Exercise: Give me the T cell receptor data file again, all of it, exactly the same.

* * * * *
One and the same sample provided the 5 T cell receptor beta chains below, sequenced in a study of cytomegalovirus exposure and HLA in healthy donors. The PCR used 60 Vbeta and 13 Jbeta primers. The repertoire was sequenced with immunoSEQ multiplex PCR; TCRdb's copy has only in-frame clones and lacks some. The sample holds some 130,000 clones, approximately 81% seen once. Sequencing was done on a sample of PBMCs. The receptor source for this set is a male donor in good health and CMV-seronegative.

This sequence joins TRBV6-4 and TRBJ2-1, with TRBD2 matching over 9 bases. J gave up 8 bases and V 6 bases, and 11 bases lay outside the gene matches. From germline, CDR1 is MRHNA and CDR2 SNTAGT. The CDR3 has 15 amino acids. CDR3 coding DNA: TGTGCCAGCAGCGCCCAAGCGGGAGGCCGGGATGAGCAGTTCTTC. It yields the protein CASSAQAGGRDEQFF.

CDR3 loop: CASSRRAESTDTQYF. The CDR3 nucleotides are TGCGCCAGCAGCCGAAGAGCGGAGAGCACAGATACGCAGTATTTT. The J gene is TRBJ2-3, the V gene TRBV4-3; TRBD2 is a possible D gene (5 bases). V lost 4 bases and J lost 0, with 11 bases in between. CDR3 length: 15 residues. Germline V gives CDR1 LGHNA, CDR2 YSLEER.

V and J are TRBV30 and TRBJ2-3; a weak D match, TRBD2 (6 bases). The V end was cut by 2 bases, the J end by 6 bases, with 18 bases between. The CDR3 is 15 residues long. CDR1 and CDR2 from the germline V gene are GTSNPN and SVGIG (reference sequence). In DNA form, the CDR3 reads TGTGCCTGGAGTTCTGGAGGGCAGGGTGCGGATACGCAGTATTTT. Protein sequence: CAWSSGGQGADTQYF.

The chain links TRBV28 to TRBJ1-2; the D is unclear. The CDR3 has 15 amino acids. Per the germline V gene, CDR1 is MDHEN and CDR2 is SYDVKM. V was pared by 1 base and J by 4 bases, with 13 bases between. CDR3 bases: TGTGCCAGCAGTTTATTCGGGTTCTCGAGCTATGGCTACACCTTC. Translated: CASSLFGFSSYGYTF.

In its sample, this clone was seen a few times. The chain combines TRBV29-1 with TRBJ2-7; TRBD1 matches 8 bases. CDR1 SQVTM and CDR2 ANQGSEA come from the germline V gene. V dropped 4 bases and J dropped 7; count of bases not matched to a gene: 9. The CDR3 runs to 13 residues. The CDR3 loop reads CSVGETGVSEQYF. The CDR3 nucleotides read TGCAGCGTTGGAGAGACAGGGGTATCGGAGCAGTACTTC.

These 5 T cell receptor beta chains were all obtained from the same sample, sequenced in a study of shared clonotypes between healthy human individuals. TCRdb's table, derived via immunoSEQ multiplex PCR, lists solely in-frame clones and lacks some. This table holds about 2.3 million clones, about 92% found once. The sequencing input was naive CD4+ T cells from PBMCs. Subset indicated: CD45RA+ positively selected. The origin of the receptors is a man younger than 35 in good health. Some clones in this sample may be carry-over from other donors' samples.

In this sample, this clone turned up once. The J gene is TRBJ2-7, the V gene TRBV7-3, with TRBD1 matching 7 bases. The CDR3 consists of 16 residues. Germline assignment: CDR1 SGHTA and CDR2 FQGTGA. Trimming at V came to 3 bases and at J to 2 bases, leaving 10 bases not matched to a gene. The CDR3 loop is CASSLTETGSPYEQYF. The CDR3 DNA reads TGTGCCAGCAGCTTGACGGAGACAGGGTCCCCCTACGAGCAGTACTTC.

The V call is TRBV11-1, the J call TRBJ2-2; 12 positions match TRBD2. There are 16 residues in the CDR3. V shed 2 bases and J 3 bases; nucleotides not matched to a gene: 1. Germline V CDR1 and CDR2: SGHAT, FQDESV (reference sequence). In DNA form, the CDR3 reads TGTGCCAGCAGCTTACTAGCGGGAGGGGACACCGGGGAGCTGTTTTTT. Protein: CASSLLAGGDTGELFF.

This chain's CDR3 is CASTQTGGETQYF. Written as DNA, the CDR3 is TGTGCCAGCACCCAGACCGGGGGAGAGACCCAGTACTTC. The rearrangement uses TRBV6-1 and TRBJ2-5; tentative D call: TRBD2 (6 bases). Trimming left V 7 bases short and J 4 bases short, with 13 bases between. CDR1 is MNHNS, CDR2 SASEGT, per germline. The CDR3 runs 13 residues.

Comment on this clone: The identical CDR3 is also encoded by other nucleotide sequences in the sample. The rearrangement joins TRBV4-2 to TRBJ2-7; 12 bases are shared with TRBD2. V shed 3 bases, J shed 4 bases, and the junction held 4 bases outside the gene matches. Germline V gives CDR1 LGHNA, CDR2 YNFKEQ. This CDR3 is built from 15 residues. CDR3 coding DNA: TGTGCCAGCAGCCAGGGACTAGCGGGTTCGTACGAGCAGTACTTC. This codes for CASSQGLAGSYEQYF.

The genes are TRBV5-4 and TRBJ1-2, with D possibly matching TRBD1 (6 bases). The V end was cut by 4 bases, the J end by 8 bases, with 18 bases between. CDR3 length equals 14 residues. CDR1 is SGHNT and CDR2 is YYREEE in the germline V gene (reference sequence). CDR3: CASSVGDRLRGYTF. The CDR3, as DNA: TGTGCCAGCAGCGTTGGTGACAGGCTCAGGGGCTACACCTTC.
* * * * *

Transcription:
One and the same sample provided the 5 T cell receptor beta chains below, sequenced in a study of cytomegalovirus exposure and HLA in healthy donors. The PCR used 60 Vbeta and 13 Jbeta primers. The repertoire was sequenced with immunoSEQ multiplex PCR; TCRdb's copy has only in-frame clones and lacks some. The sample holds some 130,000 clones, approximately 81% seen once. Sequencing was done on a sample of PBMCs. The receptor source for this set is a male donor in good health and CMV-seronegative.

This sequence joins TRBV6-4 and TRBJ2-1, with TRBD2 matching over 9 bases. J gave up 8 bases and V 6 bases, and 11 bases lay outside the gene matches. From germline, CDR1 is MRHNA and CDR2 SNTAGT. The CDR3 has 15 amino acids. CDR3 coding DNA: TGTGCCAGCAGCGCCCAAGCGGGAGGCCGGGATGAGCAGTTCTTC. It yields the protein CASSAQAGGRDEQFF.

CDR3 loop: CASSRRAESTDTQYF. The CDR3 nucleotides are TGCGCCAGCAGCCGAAGAGCGGAGAGCACAGATACGCAGTATTTT. The J gene is TRBJ2-3, the V gene TRBV4-3; TRBD2 is a possible D gene (5 bases). V lost 4 bases and J lost 0, with 11 bases in between. CDR3 length: 15 residues. Germline V gives CDR1 LGHNA, CDR2 YSLEER.

V and J are TRBV30 and TRBJ2-3; a weak D match, TRBD2 (6 bases). The V end was cut by 2 bases, the J end by 6 bases, with 18 bases between. The CDR3 is 15 residues long. CDR1 and CDR2 from the germline V gene are GTSNPN and SVGIG (reference sequence). In DNA form, the CDR3 reads TGTGCCTGGAGTTCTGGAGGGCAGGGTGCGGATACGCAGTATTTT. Protein sequence: CAWSSGGQGADTQYF.

The chain links TRBV28 to TRBJ1-2; the D is unclear. The CDR3 has 15 amino acids. Per the germline V gene, CDR1 is MDHEN and CDR2 is SYDVKM. V was pared by 1 base and J by 4 bases, with 13 bases between. CDR3 bases: TGTGCCAGCAGTTTATTCGGGTTCTCGAGCTATGGCTACACCTTC. Translated: CASSLFGFSSYGYTF.

In its sample, this clone was seen a few times. The chain combines TRBV29-1 with TRBJ2-7; TRBD1 matches 8 bases. CDR1 SQVTM and CDR2 ANQGSEA come from the germline V gene. V dropped 4 bases and J dropped 7; count of bases not matched to a gene: 9. The CDR3 runs to 13 residues. The CDR3 loop reads CSVGETGVSEQYF. The CDR3 nucleotides read TGCAGCGTTGGAGAGACAGGGGTATCGGAGCAGTACTTC.

These 5 T cell receptor beta chains were all obtained from the same sample, sequenced in a study of shared clonotypes between healthy human individuals. TCRdb's table, derived via immunoSEQ multiplex PCR, lists solely in-frame clones and lacks some. This table holds about 2.3 million clones, about 92% found once. The sequencing input was naive CD4+ T cells from PBMCs. Subset indicated: CD45RA+ positively selected. The origin of the receptors is a man younger than 35 in good health. Some clones in this sample may be carry-over from other donors' samples.

In this sample, this clone turned up once. The J gene is TRBJ2-7, the V gene TRBV7-3, with TRBD1 matching 7 bases. The CDR3 consists of 16 residues. Germline assignment: CDR1 SGHTA and CDR2 FQGTGA. Trimming at V came to 3 bases and at J to 2 bases, leaving 10 bases not matched to a gene. The CDR3 loop is CASSLTETGSPYEQYF. The CDR3 DNA reads TGTGCCAGCAGCTTGACGGAGACAGGGTCCCCCTACGAGCAGTACTTC.

The V call is TRBV11-1, the J call TRBJ2-2; 12 positions match TRBD2. There are 16 residues in the CDR3. V shed 2 bases and J 3 bases; nucleotides not matched to a gene: 1. Germline V CDR1 and CDR2: SGHAT, FQDESV (reference sequence). In DNA form, the CDR3 reads TGTGCCAGCAGCTTACTAGCGGGAGGGGACACCGGGGAGCTGTTTTTT. Protein: CASSLLAGGDTGELFF.

This chain's CDR3 is CASTQTGGETQYF. Written as DNA, the CDR3 is TGTGCCAGCACCCAGACCGGGGGAGAGACCCAGTACTTC. The rearrangement uses TRBV6-1 and TRBJ2-5; tentative D call: TRBD2 (6 bases). Trimming left V 7 bases short and J 4 bases short, with 13 bases between. CDR1 is MNHNS, CDR2 SASEGT, per germline. The CDR3 runs 13 residues.

Comment on this clone: The identical CDR3 is also encoded by other nucleotide sequences in the sample. The rearrangement joins TRBV4-2 to TRBJ2-7; 12 bases are shared with TRBD2. V shed 3 bases, J shed 4 bases, and the junction held 4 bases outside the gene matches. Germline V gives CDR1 LGHNA, CDR2 YNFKEQ. This CDR3 is built from 15 residues. CDR3 coding DNA: TGTGCCAGCAGCCAGGGACTAGCGGGTTCGTACGAGCAGTACTTC. This codes for CASSQGLAGSYEQYF.

The genes are TRBV5-4 and TRBJ1-2, with D possibly matching TRBD1 (6 bases). The V end was cut by 4 bases, the J end by 8 bases, with 18 bases between. CDR3 length equals 14 residues. CDR1 is SGHNT and CDR2 is YYREEE in the germline V gene (reference sequence). CDR3: CASSVGDRLRGYTF. The CDR3, as DNA: TGTGCCAGCAGCGTTGGTGACAGGCTCAGGGGCTACACCTTC.